Other writings by or about the Websters –

Isaac Newton Webster, a private in the Union Army during the Civil War, recorded his experiences campaigning in the Shenandoah Valley and in winter camp during the siege of Petersburg in a pair of leather-bound diaries. These diaries survived and have been scanned and posted here, along with an interpretation of the barely legible handwriting and an account of the historical context.

In Daniel Webster’s Year Abroad, John C. Webster, a scientist from San Diego, wins a fellowship to a research lab in England and takes his family, including five boys aged 1 – 11 (Daniel is the one-year-old), for a year-long European adventure in 1959 – and found the time to write an amusing travelogue about their journey.

These boys grew up in Pacific Beach and witnessed a period of transition during which surroundings which had seemed timeless and indestructible, notably the massive reinforced concrete barracks of the military academy across the street, were abandoned and demolished. Originally Pacific Beach is a look back at that earlier heritage of this San Diego community.

John C. also traveled, without his family but with an interesting character named Fred, in his job evaluating systems aboard navy ships. He wrote about these adventures in another travelogue that he called Around the World in 80 Ways.

6 thoughts on “Bookshelf”

  1. A very detailing little biography of an important town/area which fills the void historically for a town with a mostly non-interested population ( partially transit) for this sort of thing ; the sad true fact being seems only a handful of folks actually care , or have a caring INTEREST, in the history of ANYTHING here in paradise! Those of us WHO DO CARE are extremely grateful for the small group of authors who have spent sometimes years of their lives in the creation of an informative and relevant Town Biography such as this one.–In ”ORIGINALLY PACIFIC BEACH” The Author has many neat stories woven into his DETAILED concern ; perhaps TOO MUCH CONCERN putting some blank spacing for the reader, (in this case a NATIVE) , who may or may not have a photographic mind- map along to reset on every other page with – with street names and the constant chore of trying to remember instantly just WHERE the action was taking place! constantly trying to square off streets and descriptions of corporate people who first grew lemons in paradise-only to have them vanish less than a century ago in a case of— trees vs.’ the rich -wanting- more- riches’ -real estate developers— the REAL VILLIANS in this study, as far as THIS old-timer’s thinking goes. It’s ALL given over TOO MUCH in detailing but important non the less. The non-entertaining sections of who owned what, where and when thankfully give way to a lot of interesting offset items. which satisfy the curious . Perhaps a continuation of this might bring greater memory rewards, and more pictures of those memories —in a sequel? Cannot stress enough the importance of this work; the author has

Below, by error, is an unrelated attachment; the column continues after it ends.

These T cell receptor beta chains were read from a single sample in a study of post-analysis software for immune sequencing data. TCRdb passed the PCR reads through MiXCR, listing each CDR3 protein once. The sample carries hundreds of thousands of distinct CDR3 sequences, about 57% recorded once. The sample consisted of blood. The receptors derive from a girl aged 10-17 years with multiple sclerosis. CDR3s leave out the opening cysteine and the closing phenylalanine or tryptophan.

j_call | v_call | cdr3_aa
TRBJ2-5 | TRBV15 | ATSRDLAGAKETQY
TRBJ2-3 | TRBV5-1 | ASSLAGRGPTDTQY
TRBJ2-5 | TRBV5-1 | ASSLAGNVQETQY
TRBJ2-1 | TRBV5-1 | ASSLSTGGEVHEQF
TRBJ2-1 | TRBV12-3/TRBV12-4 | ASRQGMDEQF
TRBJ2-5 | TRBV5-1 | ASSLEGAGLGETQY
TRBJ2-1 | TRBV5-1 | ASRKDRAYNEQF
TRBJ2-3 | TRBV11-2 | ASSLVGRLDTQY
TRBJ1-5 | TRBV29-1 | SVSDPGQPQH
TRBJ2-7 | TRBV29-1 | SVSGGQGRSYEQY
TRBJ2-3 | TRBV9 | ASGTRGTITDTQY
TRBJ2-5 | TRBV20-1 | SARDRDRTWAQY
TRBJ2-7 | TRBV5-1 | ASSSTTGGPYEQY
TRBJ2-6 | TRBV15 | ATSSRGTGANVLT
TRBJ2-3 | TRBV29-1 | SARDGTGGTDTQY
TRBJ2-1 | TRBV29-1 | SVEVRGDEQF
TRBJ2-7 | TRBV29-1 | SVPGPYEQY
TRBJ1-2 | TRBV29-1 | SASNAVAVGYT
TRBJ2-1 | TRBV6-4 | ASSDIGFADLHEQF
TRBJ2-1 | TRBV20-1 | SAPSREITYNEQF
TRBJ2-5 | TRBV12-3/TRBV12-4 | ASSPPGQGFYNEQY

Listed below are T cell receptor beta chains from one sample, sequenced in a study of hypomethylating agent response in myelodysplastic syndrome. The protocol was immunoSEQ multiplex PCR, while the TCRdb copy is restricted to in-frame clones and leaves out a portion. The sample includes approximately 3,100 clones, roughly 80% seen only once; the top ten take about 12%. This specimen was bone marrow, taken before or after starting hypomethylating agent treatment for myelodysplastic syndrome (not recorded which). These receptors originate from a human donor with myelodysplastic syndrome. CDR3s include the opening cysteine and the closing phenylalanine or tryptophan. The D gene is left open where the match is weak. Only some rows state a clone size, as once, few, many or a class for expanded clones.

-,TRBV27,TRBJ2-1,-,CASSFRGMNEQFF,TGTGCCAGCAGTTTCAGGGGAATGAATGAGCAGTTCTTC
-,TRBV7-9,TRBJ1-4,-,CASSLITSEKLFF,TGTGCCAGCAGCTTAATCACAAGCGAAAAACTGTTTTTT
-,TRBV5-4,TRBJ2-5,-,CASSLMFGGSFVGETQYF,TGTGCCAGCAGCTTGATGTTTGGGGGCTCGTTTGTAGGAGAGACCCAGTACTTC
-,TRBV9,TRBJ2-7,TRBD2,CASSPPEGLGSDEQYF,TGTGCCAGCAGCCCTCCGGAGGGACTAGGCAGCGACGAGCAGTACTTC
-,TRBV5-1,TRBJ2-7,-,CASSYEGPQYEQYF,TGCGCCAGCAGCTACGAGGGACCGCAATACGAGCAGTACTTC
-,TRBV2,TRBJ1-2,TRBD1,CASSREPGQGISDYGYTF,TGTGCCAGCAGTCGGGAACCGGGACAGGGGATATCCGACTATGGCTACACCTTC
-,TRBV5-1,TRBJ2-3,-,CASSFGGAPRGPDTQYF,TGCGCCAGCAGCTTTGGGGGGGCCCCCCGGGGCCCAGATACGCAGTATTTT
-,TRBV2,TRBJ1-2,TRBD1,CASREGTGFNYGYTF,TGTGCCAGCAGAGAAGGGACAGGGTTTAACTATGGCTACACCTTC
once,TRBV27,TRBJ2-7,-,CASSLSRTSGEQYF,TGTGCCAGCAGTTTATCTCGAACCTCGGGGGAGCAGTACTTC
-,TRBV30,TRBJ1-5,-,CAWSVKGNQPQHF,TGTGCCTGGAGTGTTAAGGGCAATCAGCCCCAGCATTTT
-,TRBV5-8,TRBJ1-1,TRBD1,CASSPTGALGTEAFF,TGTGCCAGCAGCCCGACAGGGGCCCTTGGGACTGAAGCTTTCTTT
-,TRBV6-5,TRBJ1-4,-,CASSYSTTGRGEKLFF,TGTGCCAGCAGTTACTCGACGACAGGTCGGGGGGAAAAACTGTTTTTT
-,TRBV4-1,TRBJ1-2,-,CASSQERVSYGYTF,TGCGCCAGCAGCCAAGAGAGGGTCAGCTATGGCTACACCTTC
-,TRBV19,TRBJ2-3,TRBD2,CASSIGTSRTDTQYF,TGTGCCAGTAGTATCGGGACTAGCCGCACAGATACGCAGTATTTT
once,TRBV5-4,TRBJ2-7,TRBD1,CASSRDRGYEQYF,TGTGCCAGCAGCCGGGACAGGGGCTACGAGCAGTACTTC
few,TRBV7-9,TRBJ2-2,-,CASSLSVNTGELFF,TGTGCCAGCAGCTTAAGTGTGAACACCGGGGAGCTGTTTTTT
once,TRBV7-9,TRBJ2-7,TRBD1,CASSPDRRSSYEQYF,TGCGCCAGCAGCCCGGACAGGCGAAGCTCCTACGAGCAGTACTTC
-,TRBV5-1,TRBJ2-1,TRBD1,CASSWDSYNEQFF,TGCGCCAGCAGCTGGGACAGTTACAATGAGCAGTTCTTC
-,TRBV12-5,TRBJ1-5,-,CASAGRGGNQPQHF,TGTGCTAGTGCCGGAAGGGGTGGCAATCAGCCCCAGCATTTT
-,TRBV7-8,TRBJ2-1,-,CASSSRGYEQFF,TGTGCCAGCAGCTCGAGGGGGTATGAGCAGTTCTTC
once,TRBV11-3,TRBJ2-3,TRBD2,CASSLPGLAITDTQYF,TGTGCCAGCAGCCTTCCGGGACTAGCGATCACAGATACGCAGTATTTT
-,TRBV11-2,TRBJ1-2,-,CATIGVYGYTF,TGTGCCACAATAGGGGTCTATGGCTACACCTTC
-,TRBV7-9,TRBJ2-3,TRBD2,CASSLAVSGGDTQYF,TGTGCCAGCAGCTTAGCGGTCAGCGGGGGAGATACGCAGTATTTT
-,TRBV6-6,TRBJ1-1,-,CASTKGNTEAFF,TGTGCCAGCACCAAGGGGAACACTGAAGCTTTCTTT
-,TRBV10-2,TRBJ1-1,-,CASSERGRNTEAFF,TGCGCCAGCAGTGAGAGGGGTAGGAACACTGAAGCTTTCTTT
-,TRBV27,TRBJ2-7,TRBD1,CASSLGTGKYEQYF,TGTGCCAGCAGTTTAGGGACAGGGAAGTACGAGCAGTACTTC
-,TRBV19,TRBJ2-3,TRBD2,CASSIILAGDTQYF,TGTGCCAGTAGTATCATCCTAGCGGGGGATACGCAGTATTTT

2. Your notes on history of Pacific Beach are inspiring! Keep up the good work. Your sources are unique. I noted before but will repeat here: I grew up in 1940 on Chalcedony, 1946 on Agate Street, 1954 on Beryl Street. I would love to know more about the Devoid Dairy and where the family went afterward. They raised dairy cattle, farmed, had chickens etc etc up the canyon which is now Vickie Drive. They were a going concern about 1950.

  3. What a great collection of PB History. Im doing a history piece for the PB Town Council. Can you contact me

  4. Your article on the railroads in Del Mar was well researched and well written and very timely. It’s gotten rave reviews from people in Del Mar, and few knew the back story of how the tracks ended up on the Del Mar bluffs.

  5. Thanks. Hope I’ll be able to write about how the tracks were moved off the bluffs some day.

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Looking back at what used to be . . . mostly in San Diego and especially Pacific Beach.